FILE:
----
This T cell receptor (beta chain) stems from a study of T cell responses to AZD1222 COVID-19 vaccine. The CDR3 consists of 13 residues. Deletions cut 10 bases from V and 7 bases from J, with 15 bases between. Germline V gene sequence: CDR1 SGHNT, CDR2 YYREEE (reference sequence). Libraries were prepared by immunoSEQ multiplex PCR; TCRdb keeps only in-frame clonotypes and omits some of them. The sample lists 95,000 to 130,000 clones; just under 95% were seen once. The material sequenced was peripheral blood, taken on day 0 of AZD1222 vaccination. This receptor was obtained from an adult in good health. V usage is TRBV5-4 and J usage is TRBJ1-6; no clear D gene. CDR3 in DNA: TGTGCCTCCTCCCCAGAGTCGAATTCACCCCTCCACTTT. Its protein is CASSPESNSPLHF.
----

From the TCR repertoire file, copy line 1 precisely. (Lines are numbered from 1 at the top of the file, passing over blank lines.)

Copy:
This T cell receptor (beta chain) stems from a study of T cell responses to AZD1222 COVID-19 vaccine. The CDR3 consists of 13 residues. Deletions cut 10 bases from V and 7 bases from J, with 15 bases between. Germline V gene sequence: CDR1 SGHNT, CDR2 YYREEE (reference sequence). Libraries were prepared by immunoSEQ multiplex PCR; TCRdb keeps only in-frame clonotypes and omits some of them. The sample lists 95,000 to 130,000 clones; just under 95% were seen once. The material sequenced was peripheral blood, taken on day 0 of AZD1222 vaccination. This receptor was obtained from an adult in good health. V usage is TRBV5-4 and J usage is TRBJ1-6; no clear D gene. CDR3 in DNA: TGTGCCTCCTCCCCAGAGTCGAATTCACCCCTCCACTTT. Its protein is CASSPESNSPLHF.